In this self-report survey, the ADHD group consisted of patients who reported being diagnosed with ADHD by a physician. The ADHD group reported a significantly greater number of comorbid CNS-related conditions when compared to the non-ADHD control group. In particular, depression and general anxiety in the ADHD group occurred at a rate that was approximately 60- and 40-fold greater than non-ADHD controls, respectively. Abbreviations: ADHD = attention-deficit/hyperactivity disorder; CNS = central nervous system; GAD = Generalized Anxiety Disorder; OCD = Obsessive-Compulsive Disorder; PD = Panic Disorder; SAD = Social Anxiety Disorder. *p < 0.05.

https://doi.org/10.1371/journal.pone.0132233.g001

Participants in the ADHD group also utilized significantly more healthcare resources over the previous 6 months, as measured by total healthcare provider visits, emergency room visits, and hospitalizations (Fig 2).

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Fig 2. Healthcare Visits over the Past 6 Months.

In this self-report survey, the ADHD group consisted of patients who reported being diagnosed with ADHD by a physician. Participants in the ADHD group had significantly more healthcare provider visits, emergency room visits, and hospitalizations when compared to the non-ADHD control group. The ADHD group reported total physician visits at a rate that was 10 times greater, and emergency room visits and hospitalizations at a rate that was approximately 3 times greater than the control group. Abbreviation: ADHD = attention-deficit/hyperactivity disorder; ER = emergency room. *p < 0.05.

https://doi.org/10.1371/journal.pone.0132233.g002

Consistent with the greater frequency of visits to a healthcare provider, the ADHD group also rated their health status lower than the control group. The mean self-rated health status for the ADHD group and control group was 3.6 (standard deviation [SD] 1.2) and 3.0 (SD 0.8), respectively (p < 0.05), with a higher score indicating worse overall health. The modal rating for the ADHD group was “Fair” while the modal rating for the control group was “Good” (Fig 3). In the ADHD group, 62% rated their health as either poor or fair, compared to 31% in the control group.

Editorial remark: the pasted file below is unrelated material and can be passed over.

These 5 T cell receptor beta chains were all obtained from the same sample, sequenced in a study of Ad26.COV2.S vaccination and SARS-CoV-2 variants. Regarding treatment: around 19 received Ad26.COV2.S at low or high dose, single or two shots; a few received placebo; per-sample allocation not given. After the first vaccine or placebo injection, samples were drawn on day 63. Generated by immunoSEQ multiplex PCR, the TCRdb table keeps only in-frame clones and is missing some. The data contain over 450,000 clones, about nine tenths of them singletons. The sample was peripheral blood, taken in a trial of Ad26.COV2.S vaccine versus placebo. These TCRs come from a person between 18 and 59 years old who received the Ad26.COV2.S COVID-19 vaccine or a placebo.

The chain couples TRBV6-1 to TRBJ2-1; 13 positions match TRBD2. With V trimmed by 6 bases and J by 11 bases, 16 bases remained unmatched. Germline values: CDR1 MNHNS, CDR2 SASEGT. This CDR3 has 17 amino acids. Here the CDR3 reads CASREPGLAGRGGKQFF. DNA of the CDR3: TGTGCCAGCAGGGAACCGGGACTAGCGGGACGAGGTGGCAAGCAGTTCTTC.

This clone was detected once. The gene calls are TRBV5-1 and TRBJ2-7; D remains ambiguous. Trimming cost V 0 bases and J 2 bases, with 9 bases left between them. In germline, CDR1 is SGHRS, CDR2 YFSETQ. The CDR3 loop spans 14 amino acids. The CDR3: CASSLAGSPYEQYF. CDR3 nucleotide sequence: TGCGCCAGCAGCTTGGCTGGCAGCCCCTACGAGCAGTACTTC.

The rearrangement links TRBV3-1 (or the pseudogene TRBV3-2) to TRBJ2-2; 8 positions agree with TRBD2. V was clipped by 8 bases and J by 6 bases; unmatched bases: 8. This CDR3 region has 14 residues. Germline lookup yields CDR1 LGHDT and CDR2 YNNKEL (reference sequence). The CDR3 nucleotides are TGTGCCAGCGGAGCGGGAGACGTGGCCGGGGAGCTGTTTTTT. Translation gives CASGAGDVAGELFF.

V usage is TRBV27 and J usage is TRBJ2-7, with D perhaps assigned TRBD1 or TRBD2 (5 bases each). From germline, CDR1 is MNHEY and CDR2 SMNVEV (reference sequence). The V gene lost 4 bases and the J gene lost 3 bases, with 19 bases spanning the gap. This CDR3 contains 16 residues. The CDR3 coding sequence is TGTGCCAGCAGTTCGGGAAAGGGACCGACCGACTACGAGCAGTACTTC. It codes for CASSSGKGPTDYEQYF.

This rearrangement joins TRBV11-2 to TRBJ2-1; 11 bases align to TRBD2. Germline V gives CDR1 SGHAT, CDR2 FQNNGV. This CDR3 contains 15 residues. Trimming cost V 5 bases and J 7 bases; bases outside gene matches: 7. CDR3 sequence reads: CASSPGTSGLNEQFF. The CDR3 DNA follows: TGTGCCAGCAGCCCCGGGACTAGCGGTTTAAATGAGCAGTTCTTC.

thumbnail
Fig 3. Participants Self-rated General Health Status.

In this self-report survey, the ADHD group consisted of patients who reported being diagnosed with ADHD by a physician. The mean self-rated health status was 3.6 (SD 1.2) for the ADHD group and 3.0 (SD 0.8) for the non-ADHD control group (p < 0.05). Nearly 3 times as many participants in the ADHD group perceived their health status as being either “poor” or “fair” compared to the control group. Abbreviation: ADHD = attention-deficit/hyperactivity disorder.

https://doi.org/10.1371/journal.pone.0132233.g003

Occupational and Social Impact

With regard to occupational functioning, as assessed by the WPAI, participants in the ADHD group reported a higher rate of absenteeism over the past 7 days when compared to the control group (17.8% vs 2.0%; p < 0.05). In addition, health problems affected work productivity in the ADHD group to a greater extent than the control group as measured by the presenteeism scale (58.2% vs 18.2%; p < 0.05). Taking into account both absenteeism and presenteeism, the mean work impairment score was significantly greater for the ADHD group (64.7; SD 25.1) than for the control group (18.6; SD 22.4; p < 0.05).

According to the responses on the WPAI, the impact of health problems was not limited to work productivity. In the same time period, participants in the ADHD group also reported that their health problems affected their ability to engage in regular daily activities to a greater degree than reported by the control group. The activity impairment score was 59.2% for the ADHD group and 18.3% for the control group (p < 0.05).